Two days after
South Carolina behind again, Florida ahead
The Florida GOP primary next up—Jan. 31—is the newest make-or-break or Big Moment, the newest primary event characterized as shaping up to be important or crucial. Gingrich won South Carolina’s heart by acting like a ghastly creep–SC is, after all, the state of Joe “You Lie!” Wilson. Question: What face will Gingrich turn toward Florida?
Partial answer: The day after South Carolina, Sen. Lindsay Graham appeared on Face the Nation, making Gingrich sound halfway decent and humane on the topic of undocumented immigrants. Florida, we are reminded, has a large Latino population. Graham suggested that Gingrich as president would favor extending something like amnesty (although not called that) and legal status to some undocumented immigrants. Graham spoke becomingly about a hypothetical combat veteran with Hispanic name coming home from war, only to see his mother or grandmother deported.
Every little bit helps.
South Carolina polls were mostly right
Back to South Carolina—
Gingrich’s win vindicated most polls leading up to the primary, although it probably didn’t do much for all the experts who shortly before had been writing and talking about Mitt Romney as inevitable.
Rick Santorum made a cogent point on the air Sunday, by the way. Santorum reminded his host that it was not necessary, after all, for religious or social conservatives to ‘coalesce’ behind one candidate, in order for Romney to be beaten.
But on Gingrich–
As a Southerner who has consistently defended the not-David-Duke parts of the South, I would not have thought South Carolina could sink any lower. Shows me. It is scant consolation to reflect that Gingrich probably would have lost to David Duke, if Duke had been running in the primary. If only the pollsters would conduct a poll on a hypothetical match-up of Obama and Duke. It would be instructive to see how many states Duke carried.
There is still time for Duke to jump into the Republican race.
We’ve seen one of them already. Turnout in the primary was record:
“South Carolina’s Republican voters set a new primary turnout record Saturday when more than 600,000 of them went to the polls, shattering the previous mark set in 2000.
With 13 precincts still uncounted Sunday morning, 601,166 votes already were recorded, topping 2000’s turnout of 537,101 and well ahead of 2008’s 445,499 voters. Earlier in the week, officials had projected a moderate turnout about equivalent to the 2008 primary.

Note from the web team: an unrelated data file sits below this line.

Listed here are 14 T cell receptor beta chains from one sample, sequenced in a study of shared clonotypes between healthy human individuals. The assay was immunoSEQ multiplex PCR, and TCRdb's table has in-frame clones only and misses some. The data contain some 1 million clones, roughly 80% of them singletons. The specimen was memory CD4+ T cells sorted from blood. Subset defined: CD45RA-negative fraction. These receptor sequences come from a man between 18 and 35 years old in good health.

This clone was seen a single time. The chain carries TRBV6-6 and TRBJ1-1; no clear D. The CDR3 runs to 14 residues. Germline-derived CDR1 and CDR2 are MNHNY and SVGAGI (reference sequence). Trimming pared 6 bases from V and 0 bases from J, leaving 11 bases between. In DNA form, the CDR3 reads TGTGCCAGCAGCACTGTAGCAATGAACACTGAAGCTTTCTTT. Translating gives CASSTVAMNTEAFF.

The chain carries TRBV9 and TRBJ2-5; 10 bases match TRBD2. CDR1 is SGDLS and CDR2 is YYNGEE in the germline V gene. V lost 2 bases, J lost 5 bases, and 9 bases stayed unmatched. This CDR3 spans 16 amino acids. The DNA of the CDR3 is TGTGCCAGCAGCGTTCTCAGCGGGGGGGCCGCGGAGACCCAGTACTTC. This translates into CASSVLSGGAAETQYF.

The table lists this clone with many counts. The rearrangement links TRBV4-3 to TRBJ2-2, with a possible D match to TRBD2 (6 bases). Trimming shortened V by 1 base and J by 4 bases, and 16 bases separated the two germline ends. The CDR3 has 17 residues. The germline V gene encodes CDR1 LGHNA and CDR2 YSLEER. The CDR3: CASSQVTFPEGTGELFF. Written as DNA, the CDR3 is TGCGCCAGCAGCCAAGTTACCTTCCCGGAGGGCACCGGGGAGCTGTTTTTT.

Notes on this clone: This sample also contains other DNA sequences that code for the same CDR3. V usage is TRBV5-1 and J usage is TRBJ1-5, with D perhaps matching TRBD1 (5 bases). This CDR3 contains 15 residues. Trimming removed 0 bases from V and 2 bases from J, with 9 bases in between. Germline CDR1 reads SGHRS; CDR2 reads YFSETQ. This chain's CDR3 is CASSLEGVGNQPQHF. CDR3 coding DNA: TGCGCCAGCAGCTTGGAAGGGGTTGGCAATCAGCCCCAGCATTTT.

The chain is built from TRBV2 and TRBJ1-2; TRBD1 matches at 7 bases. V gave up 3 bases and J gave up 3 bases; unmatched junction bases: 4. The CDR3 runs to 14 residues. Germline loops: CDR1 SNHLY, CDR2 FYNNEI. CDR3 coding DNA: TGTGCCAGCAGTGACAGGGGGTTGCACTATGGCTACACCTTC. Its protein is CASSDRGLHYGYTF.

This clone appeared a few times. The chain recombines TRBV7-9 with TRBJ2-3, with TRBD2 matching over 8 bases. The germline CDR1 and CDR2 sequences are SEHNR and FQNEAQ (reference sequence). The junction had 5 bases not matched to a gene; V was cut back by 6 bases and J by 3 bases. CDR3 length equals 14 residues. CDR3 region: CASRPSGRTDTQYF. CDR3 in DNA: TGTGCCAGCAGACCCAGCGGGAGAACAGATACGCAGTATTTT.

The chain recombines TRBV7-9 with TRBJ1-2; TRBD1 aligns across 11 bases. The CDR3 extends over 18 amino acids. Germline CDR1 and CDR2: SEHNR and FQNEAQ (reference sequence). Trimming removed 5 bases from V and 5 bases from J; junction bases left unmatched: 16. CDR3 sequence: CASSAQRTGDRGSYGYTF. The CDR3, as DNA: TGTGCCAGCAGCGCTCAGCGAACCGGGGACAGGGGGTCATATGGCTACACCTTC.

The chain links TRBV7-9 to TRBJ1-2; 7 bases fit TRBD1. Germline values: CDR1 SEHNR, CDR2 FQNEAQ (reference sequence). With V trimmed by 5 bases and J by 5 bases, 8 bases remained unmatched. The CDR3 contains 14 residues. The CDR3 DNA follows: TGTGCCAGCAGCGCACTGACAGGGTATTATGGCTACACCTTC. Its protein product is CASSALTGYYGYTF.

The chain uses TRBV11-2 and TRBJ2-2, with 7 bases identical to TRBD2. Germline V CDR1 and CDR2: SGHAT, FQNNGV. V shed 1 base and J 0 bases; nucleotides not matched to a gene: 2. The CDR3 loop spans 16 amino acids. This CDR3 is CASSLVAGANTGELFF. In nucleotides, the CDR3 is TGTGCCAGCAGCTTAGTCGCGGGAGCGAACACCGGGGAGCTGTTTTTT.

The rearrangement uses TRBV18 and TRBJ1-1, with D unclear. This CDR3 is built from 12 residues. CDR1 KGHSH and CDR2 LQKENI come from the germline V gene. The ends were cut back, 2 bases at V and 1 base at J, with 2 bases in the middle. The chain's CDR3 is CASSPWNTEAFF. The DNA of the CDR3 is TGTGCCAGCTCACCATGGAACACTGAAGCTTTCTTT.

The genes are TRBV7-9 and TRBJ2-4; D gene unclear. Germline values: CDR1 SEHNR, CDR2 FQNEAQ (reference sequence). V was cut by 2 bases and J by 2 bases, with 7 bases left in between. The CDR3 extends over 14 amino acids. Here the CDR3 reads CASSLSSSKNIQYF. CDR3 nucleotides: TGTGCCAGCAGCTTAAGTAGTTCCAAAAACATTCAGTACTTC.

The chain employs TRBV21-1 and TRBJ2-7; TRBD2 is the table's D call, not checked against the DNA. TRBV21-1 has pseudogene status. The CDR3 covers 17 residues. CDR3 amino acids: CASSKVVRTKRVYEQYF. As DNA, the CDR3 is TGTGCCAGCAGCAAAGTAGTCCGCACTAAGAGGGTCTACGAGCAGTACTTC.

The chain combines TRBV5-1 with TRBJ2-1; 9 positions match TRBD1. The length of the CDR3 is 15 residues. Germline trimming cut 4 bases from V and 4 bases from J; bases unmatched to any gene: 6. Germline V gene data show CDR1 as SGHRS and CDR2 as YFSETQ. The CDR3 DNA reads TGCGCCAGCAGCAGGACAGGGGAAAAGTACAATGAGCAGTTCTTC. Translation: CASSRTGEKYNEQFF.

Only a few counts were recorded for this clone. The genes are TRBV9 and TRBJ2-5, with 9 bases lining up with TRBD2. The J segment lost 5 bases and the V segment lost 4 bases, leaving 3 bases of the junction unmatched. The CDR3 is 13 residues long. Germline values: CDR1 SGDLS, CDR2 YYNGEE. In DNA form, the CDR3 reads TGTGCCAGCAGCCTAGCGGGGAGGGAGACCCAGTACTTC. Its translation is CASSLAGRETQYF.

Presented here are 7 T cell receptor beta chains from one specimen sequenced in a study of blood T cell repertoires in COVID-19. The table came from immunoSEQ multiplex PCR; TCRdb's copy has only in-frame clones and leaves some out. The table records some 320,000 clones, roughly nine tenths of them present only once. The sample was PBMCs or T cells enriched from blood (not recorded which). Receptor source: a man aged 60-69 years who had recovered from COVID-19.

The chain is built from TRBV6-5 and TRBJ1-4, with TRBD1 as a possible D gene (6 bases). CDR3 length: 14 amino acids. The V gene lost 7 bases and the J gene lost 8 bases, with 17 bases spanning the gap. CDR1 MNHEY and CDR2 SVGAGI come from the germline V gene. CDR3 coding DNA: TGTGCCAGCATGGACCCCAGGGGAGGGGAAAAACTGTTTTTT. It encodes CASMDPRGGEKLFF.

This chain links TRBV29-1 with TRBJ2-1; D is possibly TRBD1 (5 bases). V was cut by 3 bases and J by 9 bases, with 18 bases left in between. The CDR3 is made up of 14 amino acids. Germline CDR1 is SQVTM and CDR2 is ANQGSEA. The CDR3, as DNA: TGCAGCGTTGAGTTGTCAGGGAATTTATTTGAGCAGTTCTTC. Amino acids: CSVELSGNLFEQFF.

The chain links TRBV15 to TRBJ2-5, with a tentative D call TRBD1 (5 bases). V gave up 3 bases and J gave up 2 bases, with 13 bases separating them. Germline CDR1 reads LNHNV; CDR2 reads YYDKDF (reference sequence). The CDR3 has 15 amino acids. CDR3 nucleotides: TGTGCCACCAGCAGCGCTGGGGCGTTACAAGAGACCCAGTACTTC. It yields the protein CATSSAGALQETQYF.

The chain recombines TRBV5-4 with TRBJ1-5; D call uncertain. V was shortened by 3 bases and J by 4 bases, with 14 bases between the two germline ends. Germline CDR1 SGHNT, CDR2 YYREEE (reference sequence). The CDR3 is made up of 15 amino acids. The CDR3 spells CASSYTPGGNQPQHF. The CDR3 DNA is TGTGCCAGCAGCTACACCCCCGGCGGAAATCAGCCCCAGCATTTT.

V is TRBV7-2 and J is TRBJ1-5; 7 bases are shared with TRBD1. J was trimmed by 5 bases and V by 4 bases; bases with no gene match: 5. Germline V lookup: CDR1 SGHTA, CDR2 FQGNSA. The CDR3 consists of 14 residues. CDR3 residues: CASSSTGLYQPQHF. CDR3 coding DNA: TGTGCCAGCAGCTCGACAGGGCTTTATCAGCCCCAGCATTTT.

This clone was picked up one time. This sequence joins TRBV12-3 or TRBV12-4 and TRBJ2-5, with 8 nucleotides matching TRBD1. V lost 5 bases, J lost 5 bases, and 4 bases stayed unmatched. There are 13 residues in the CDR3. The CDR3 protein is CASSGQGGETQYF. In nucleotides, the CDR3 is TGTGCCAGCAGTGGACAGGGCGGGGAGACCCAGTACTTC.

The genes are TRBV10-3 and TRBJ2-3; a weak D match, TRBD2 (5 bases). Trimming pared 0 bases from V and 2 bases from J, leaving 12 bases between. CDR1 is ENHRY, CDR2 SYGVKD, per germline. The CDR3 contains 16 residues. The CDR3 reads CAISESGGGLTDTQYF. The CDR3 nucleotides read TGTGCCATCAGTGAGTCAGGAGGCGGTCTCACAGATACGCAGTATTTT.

And the vote totals for the individual candidates were just as intriguing. Saturday’s winner, Newt Gingrich, collected 243,153, and second-place finisher Mitt Romney won 167,280. Both of them exceeded 2008 winner John McCain’s total.
And that also means Mr. Romney did far better than his own 2008 performance here, when he won just 68,142 votes en route to a fourth-place finish.”
The 600K+ turnout exceeded even that of South Carolina’s Democratic primary in 2008, an all-time high 532,468 voters, when Barack Obama bested Hillary Clinton. Of course, many people believe that a lot of the Clinton voters there were actually Republicans looking to slow down or hurt Obama. The GOP primary in 2008, as mentioned above, involved 445,499 voters.
John McCain, who got under 200K votes in that primary, went on to get 1,034,896 votes in the general election against Obama’s 862,449–a clear gain of over 800,000 votes for McCain in ten months. McCain must have climbed mightily in many people’s estimation during that time. Maybe somebody gave the populace refresher courses on Vietnam.
Presumably South Carolina voters will turn out in equal or greater numbers to vote against the president this year.
Gingrich won across the state, losing only three counties to Romney—Beaufort, Charleston, and Richland. Of these three, only Beaufort was among highest-turnout counties. Gingrich won in 43 of 46 SC counties.